The Louisiana Department of Health has announced the first identified cases of monkeypox in Acadiana.

Acadiana added its fifth confirmed case of monkeypox Wednesday, according to daily reports from the state Department of Health.

But Dr. Tina Stefanski, regional medical director for the LDH District 4 Office of Public Health, which covers most of Acadiana, said monkeypox is not easily transmittable and suggested that people be careful but not overly concerned.

“The monkeypox virus is in the family of viruses that includes smallpox, but it is a much milder disease. It is rarely fatal,” she said. “With the current outbreak, there have been no confirmed deaths.”

Stefanski said there were 58 known cases in Louisiana and some 26,000 cases worldwide. She said what’s different is that many of the cases are in countries and regions that don’t typically report monkeypox cases.

Monkeypox was initially identified and confirmed in western African countries in the late 1950s.

There have been periodic outbreaks, such as in 2003 when 71 cases were confirmed in the American Midwest. Although the virus bears the name of monkeypox, Stefanski said, other animals can spread the virus. In the Midwest, cases were connected to prairie dogs. Other mammals that spread the virus include hedgehogs, squirrels and shrews.

Symptoms typically include a noticeable rash. She said sometimes people might suffer from the rash first, then suffer from fever and headache and not feel well. Or they might have fever and other symptoms first, then the rash. It is contagious, she said, when they have the symptoms.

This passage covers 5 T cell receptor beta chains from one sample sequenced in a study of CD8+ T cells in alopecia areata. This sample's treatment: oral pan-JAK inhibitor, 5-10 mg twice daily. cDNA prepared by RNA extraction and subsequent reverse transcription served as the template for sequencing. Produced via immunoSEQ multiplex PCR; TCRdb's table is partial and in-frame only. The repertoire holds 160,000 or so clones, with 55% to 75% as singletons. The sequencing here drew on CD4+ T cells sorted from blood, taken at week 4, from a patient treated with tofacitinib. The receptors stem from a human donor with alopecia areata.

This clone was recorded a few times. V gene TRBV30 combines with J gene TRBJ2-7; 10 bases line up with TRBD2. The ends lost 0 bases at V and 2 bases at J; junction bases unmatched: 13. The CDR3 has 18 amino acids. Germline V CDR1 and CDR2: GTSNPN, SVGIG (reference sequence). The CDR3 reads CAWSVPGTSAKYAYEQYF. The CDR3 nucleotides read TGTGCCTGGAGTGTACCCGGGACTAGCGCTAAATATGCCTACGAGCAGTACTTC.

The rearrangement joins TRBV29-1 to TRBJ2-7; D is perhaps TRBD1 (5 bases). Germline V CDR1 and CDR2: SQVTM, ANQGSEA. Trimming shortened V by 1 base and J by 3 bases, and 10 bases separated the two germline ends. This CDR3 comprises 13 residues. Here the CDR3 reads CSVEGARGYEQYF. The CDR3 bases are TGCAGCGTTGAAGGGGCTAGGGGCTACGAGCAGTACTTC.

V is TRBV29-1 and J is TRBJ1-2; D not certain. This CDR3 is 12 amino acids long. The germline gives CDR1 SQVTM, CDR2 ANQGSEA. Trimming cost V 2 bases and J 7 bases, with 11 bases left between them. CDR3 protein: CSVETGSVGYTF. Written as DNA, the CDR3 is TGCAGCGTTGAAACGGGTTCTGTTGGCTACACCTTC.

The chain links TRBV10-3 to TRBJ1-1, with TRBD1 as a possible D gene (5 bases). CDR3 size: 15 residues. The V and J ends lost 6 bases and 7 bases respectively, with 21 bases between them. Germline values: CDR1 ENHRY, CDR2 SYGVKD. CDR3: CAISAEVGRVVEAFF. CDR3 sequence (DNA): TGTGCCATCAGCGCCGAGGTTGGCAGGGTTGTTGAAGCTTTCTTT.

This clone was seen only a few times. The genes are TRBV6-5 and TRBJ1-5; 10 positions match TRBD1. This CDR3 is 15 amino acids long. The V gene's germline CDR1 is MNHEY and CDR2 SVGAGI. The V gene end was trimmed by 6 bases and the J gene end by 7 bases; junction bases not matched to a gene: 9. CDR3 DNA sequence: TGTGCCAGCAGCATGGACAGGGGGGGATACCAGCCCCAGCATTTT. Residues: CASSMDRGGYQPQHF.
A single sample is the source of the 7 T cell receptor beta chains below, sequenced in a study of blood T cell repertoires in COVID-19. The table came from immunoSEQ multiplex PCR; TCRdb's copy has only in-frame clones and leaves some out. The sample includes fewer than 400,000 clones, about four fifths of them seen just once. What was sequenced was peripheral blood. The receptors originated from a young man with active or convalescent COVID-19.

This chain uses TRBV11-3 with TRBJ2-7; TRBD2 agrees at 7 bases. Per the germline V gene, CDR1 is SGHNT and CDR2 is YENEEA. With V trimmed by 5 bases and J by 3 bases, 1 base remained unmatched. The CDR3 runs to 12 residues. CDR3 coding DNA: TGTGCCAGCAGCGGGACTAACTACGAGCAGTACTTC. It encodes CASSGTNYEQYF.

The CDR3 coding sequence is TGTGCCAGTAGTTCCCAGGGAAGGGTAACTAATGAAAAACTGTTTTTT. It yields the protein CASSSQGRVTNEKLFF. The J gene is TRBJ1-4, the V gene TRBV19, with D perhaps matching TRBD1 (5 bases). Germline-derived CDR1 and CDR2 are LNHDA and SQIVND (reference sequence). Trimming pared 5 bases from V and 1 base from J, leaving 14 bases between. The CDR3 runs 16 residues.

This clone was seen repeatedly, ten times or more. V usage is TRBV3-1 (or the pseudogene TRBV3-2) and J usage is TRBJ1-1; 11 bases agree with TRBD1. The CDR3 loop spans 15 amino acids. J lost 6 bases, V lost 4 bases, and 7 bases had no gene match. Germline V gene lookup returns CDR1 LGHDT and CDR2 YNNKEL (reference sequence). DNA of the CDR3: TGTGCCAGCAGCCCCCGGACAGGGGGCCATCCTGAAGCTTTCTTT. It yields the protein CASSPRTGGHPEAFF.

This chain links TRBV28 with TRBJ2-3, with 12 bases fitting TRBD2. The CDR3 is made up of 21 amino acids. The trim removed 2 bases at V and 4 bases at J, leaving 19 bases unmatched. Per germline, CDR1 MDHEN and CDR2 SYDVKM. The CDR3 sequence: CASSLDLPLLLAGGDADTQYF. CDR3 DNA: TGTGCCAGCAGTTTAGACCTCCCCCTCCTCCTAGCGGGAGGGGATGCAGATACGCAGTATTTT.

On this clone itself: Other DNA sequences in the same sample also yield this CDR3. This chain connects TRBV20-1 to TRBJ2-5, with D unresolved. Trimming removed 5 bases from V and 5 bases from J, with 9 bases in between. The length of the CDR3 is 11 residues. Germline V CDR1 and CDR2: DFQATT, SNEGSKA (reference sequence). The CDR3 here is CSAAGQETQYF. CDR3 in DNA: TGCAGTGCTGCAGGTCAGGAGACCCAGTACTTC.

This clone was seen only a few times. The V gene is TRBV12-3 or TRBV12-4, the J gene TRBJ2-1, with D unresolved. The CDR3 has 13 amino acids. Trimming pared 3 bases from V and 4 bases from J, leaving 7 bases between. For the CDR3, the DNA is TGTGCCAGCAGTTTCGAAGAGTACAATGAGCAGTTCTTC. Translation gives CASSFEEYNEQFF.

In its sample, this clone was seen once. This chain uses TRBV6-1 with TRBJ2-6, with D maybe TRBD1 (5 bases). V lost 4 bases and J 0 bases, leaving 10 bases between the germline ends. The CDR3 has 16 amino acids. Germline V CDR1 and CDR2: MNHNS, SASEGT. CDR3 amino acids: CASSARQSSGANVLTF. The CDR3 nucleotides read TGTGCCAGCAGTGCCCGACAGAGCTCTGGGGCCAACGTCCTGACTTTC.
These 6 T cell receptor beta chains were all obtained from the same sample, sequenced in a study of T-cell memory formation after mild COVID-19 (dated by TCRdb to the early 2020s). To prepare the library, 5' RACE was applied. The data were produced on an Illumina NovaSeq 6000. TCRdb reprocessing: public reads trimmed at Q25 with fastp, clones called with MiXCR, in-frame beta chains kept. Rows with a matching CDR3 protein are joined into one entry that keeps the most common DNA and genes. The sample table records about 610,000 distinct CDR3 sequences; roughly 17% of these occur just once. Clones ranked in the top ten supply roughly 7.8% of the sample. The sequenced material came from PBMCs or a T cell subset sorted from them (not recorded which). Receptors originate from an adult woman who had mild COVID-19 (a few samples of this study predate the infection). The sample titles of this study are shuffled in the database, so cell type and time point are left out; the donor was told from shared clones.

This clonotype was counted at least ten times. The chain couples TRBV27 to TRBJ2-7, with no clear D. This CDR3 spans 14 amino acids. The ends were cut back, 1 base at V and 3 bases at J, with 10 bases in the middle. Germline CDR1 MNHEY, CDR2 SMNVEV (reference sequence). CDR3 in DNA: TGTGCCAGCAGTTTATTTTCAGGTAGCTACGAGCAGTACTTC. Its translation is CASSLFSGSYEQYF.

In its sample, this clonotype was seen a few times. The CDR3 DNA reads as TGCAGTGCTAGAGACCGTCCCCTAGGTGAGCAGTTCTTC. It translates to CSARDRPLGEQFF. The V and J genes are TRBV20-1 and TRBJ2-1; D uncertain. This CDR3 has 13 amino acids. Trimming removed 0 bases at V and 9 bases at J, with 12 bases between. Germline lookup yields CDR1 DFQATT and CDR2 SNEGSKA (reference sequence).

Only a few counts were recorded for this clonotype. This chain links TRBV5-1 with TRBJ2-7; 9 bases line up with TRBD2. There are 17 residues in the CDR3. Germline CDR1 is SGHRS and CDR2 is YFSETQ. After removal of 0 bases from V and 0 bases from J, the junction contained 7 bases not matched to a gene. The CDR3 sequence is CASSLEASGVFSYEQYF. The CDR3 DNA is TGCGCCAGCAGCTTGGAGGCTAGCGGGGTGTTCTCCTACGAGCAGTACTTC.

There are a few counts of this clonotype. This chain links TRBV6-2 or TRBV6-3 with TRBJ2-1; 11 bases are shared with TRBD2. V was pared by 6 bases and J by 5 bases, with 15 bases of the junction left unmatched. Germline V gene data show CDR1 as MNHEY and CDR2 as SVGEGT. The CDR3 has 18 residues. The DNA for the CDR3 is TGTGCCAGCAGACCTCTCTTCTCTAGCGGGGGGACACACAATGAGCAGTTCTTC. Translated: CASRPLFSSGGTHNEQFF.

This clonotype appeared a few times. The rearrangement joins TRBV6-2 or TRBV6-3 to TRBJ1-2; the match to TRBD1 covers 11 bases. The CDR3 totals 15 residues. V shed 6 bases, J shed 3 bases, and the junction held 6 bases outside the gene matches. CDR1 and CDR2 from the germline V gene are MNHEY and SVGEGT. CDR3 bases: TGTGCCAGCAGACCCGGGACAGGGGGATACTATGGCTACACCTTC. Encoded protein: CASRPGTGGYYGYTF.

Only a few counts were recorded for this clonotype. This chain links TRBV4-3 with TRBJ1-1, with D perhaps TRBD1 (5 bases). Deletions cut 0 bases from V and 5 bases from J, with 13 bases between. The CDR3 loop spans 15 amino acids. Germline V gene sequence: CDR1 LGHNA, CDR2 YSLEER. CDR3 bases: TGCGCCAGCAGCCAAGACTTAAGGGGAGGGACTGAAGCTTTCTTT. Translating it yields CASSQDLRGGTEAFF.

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She said monkeypox is also spreading from person to person, not from animals to people. It can be spread by close personal contact, to include sex, hugging or other skin-to-skin activities.

Literature suggests that monkeypox can spread from contact with bed sheets and toilet seats or sinks used by people who show symptoms. But mostly, it has spread through close intimate contact.

“One advantage we have is that the virus has been around for decades,” Stefanski said. “We have a vaccine that is safe and effective. There are also antiviral medications.”

She said that people who show symptoms such as the rash should contact their healthcare provider for testing. If they use community clinics or the local health unit, she said, they should call ahead.

To test for monkeypox, healthcare providers have to swab the rash lesions, then test using labs.

For more information, go to and type monkeypox into the search box. Or contact the Centers for Disease Control and Prevention and a monkeypox button will appear.

Email Ken Stickney at